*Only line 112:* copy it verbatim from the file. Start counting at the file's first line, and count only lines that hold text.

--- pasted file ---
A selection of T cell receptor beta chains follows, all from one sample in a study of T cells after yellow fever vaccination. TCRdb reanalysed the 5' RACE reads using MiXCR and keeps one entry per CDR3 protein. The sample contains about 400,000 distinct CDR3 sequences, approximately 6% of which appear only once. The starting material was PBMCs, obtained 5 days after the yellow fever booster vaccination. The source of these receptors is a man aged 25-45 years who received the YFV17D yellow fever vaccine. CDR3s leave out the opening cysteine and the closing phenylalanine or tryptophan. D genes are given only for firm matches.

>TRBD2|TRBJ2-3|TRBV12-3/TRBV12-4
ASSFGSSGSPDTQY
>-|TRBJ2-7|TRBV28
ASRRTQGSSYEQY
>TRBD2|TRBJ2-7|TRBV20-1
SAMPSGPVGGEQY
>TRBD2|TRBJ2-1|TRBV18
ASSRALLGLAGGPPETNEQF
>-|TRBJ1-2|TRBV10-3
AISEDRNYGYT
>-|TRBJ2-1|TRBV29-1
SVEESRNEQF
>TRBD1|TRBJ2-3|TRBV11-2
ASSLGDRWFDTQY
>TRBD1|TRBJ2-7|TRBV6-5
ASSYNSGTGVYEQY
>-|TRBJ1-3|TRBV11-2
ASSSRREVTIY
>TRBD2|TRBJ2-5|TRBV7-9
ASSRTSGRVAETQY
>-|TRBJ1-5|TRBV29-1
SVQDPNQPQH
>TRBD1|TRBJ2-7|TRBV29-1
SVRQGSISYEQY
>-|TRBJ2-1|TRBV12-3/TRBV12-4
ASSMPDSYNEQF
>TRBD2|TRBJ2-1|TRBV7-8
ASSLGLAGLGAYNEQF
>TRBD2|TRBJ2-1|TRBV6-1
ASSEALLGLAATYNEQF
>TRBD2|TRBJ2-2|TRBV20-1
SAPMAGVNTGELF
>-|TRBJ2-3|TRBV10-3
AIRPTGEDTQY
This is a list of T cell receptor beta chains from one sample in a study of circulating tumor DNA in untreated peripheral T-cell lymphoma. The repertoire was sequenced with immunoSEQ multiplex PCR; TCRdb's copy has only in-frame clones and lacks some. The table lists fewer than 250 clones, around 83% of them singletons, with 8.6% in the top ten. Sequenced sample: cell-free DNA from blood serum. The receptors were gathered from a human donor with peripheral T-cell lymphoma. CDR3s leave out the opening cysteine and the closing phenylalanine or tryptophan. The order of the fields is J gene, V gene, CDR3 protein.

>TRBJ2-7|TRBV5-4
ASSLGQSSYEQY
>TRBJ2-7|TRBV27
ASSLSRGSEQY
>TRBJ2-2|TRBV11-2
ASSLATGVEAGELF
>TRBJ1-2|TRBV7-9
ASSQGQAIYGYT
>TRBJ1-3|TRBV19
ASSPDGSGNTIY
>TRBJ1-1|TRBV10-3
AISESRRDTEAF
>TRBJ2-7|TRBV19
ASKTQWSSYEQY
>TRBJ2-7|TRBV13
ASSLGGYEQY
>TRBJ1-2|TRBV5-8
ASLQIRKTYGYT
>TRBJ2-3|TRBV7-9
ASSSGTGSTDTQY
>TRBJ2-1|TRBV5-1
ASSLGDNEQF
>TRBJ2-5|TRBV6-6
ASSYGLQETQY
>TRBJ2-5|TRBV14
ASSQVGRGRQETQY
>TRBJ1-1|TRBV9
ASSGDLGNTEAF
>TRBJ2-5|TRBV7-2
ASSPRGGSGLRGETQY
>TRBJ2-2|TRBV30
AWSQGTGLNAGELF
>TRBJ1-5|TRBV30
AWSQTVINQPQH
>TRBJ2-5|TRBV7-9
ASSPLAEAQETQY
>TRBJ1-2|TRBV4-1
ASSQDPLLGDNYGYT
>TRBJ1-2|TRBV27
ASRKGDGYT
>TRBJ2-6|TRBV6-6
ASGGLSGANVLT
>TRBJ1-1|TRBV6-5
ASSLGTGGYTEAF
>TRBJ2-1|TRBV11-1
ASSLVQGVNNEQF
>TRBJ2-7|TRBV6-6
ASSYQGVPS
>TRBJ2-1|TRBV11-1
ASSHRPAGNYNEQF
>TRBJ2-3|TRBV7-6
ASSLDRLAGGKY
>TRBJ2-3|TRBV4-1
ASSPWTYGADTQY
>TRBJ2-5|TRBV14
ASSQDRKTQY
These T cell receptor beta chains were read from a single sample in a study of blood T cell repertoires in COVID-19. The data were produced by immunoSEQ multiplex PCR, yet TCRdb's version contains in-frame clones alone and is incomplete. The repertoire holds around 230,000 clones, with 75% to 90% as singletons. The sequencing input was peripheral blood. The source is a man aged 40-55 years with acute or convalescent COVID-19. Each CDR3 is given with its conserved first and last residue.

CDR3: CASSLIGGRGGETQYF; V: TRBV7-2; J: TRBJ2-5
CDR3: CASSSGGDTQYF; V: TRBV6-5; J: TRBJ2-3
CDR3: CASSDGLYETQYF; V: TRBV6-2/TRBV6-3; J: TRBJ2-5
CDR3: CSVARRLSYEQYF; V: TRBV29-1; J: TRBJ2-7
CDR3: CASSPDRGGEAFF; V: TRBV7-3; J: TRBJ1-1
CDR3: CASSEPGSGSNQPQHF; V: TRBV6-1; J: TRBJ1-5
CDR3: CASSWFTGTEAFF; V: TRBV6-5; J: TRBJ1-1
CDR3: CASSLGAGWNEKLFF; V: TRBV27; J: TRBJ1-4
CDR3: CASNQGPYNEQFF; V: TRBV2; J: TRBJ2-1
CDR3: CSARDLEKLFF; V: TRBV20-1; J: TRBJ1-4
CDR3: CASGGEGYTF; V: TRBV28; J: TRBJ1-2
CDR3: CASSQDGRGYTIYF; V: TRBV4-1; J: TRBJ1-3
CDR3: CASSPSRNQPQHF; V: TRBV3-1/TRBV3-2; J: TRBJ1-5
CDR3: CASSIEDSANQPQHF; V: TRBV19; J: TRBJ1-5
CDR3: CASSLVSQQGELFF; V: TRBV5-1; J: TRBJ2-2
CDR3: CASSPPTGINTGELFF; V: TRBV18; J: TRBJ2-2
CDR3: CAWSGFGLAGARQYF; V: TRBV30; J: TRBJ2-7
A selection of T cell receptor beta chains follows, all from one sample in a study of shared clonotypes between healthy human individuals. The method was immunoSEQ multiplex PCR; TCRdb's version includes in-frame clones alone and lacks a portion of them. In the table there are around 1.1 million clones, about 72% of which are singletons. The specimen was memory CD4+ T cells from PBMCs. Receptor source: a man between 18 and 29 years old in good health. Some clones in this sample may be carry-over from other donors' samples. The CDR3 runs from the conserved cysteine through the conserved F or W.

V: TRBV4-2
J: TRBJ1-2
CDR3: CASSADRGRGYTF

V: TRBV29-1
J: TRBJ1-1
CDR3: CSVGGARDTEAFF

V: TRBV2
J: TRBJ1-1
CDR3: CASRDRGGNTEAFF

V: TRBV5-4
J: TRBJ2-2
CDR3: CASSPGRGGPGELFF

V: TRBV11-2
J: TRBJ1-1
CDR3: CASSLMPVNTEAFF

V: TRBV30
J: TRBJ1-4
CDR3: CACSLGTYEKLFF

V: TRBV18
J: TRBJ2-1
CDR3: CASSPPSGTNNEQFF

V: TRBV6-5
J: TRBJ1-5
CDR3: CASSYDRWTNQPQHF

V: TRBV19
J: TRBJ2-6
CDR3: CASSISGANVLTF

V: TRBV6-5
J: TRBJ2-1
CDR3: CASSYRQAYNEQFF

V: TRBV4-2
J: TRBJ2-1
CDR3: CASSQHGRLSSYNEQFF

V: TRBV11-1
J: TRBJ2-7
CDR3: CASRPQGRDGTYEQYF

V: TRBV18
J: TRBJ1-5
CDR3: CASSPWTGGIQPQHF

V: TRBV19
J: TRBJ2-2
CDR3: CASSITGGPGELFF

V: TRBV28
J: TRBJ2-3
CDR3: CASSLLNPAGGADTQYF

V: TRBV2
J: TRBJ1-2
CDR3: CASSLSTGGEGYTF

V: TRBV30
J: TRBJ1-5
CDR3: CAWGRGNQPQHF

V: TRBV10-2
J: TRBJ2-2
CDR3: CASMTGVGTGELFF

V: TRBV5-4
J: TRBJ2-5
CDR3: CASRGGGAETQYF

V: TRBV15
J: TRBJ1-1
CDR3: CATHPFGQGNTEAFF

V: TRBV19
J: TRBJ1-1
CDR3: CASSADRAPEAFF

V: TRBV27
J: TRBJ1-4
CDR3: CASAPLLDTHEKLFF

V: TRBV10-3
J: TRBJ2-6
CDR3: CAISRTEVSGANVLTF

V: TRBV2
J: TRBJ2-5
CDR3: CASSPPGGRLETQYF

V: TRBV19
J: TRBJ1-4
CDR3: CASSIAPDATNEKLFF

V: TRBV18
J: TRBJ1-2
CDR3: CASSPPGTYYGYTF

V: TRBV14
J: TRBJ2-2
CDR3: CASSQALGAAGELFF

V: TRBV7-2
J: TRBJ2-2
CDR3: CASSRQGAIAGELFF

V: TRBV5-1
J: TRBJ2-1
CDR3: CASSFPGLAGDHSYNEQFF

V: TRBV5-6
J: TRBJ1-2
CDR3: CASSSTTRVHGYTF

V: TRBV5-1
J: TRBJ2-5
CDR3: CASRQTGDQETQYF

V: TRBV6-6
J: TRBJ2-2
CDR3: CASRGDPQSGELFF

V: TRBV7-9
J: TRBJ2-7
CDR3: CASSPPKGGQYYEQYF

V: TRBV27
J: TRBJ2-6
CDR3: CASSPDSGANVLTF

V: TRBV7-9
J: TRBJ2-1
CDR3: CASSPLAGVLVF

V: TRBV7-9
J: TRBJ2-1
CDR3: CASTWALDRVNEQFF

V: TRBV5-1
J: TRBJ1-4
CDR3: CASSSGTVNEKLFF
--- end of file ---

V: TRBV4-2